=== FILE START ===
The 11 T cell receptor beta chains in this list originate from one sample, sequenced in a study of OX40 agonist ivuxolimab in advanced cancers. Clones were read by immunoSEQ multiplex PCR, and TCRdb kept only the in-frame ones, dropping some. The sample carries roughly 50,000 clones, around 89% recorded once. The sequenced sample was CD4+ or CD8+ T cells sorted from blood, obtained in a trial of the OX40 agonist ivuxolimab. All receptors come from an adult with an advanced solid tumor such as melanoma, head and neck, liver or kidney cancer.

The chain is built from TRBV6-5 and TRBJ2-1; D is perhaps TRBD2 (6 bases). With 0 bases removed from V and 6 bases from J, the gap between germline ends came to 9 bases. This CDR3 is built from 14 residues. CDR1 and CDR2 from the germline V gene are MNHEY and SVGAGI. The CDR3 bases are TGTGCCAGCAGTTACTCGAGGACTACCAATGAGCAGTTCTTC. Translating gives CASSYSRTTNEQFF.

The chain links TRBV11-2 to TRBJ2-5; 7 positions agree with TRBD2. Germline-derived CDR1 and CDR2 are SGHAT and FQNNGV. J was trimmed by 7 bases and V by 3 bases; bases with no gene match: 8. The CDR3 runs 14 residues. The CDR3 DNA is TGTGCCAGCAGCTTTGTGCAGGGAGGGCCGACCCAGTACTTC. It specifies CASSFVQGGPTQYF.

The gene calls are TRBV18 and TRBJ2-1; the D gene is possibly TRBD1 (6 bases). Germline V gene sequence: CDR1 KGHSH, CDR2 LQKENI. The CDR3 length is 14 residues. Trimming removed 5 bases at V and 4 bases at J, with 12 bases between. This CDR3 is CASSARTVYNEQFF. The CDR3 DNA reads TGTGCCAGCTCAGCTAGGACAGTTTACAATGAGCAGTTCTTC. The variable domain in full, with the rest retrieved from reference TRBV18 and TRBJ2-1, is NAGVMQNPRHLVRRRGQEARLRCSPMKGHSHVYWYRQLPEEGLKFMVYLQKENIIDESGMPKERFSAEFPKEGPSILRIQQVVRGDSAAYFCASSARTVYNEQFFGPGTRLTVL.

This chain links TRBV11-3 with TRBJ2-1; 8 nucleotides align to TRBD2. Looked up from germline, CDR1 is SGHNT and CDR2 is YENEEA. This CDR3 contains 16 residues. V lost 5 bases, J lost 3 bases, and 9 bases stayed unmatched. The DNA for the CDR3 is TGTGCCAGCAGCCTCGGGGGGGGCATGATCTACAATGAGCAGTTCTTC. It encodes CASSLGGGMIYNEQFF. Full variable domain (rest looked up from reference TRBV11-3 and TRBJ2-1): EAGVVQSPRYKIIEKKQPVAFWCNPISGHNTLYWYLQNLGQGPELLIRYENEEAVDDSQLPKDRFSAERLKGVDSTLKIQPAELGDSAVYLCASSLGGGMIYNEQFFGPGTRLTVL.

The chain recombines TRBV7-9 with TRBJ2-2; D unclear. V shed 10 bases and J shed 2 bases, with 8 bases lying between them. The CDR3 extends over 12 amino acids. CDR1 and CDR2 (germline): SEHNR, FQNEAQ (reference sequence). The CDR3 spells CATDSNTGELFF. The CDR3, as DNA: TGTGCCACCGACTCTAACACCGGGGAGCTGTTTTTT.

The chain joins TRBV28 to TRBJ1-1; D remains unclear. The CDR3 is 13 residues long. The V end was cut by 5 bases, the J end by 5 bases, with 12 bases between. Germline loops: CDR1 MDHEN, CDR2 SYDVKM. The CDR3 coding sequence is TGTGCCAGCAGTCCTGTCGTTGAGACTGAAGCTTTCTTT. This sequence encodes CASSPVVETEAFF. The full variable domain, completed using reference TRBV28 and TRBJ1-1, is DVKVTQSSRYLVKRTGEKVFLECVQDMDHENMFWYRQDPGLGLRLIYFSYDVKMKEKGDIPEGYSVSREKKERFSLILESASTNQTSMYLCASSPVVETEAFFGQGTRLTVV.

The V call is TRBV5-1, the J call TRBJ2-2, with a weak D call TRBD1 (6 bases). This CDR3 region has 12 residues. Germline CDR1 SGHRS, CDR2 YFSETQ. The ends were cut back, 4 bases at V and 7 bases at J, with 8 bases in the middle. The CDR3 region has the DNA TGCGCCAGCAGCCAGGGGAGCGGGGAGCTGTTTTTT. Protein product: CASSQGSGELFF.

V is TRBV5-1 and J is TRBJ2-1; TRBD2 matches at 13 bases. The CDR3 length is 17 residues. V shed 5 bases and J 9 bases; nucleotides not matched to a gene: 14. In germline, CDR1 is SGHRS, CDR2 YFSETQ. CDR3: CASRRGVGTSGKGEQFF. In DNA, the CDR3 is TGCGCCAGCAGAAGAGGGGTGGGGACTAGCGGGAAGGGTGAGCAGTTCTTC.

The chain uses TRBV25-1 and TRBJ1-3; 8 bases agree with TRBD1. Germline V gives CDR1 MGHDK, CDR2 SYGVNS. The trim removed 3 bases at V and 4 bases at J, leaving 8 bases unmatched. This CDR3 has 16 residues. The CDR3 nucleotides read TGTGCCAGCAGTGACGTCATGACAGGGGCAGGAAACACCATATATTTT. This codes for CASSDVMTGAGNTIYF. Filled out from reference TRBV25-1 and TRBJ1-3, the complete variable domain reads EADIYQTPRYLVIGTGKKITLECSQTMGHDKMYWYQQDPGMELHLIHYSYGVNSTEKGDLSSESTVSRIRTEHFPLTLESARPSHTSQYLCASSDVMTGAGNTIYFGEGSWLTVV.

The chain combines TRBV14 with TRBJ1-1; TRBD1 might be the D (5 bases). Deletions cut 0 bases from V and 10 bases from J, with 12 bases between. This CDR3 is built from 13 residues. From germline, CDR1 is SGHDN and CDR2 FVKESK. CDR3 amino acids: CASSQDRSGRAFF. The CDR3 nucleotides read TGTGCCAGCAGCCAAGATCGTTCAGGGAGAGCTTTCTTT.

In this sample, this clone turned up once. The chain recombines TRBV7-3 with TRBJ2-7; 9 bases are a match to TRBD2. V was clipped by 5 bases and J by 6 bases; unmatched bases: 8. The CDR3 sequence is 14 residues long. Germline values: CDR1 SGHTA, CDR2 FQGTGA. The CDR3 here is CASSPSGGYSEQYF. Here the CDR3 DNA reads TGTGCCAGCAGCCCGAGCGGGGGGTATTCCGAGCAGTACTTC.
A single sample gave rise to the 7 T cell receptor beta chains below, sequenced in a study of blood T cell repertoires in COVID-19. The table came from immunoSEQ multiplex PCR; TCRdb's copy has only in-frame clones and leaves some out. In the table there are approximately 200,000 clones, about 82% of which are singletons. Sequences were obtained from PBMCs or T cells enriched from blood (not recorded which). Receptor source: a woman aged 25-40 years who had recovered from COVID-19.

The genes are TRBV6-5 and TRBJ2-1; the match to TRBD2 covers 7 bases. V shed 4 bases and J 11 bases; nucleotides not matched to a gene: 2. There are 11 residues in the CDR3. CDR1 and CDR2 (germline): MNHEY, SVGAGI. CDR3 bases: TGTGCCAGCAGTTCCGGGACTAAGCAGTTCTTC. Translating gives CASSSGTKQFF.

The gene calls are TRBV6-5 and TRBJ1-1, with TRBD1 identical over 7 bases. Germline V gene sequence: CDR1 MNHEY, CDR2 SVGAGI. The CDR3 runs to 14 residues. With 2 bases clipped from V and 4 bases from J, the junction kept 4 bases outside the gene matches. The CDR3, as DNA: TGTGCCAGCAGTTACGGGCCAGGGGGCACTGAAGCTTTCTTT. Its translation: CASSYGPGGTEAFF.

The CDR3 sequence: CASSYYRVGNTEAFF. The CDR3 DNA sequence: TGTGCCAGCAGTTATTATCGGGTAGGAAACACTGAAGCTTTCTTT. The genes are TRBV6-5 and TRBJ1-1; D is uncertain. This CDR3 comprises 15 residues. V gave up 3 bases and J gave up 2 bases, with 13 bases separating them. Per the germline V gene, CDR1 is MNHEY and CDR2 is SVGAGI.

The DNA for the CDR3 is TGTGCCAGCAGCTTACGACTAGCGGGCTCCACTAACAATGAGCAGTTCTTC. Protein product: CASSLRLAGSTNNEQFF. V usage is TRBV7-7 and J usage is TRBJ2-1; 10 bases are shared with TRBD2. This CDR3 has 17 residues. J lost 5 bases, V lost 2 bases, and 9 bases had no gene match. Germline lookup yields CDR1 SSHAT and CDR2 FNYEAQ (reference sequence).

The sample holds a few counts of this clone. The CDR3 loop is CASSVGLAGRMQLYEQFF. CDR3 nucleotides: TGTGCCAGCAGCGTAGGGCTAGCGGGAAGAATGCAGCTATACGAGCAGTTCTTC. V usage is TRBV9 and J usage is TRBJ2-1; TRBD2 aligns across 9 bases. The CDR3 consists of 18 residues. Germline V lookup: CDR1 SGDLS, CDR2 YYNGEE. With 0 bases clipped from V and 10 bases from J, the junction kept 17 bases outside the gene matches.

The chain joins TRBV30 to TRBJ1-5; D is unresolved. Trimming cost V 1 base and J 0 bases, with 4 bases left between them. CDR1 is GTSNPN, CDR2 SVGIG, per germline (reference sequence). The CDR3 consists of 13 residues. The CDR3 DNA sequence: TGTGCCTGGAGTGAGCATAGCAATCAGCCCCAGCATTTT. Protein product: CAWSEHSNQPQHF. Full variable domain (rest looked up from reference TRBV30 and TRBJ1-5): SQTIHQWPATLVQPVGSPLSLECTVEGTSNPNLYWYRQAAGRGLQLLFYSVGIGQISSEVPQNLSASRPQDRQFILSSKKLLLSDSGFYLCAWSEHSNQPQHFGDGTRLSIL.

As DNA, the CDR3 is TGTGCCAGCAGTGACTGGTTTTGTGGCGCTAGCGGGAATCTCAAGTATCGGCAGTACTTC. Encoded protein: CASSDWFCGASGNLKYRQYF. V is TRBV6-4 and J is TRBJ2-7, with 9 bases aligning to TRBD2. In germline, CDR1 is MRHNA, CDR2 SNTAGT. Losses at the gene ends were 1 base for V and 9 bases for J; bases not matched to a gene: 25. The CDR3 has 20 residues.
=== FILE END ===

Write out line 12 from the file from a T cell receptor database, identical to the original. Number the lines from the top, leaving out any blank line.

In this sample, this clone turned up once. The chain recombines TRBV7-3 with TRBJ2-7; 9 bases are a match to TRBD2. V was clipped by 5 bases and J by 6 bases; unmatched bases: 8. The CDR3 sequence is 14 residues long. Germline values: CDR1 SGHTA, CDR2 FQGTGA. The CDR3 here is CASSPSGGYSEQYF. Here the CDR3 DNA reads TGTGCCAGCAGCCCGAGCGGGGGGTATTCCGAGCAGTACTTC.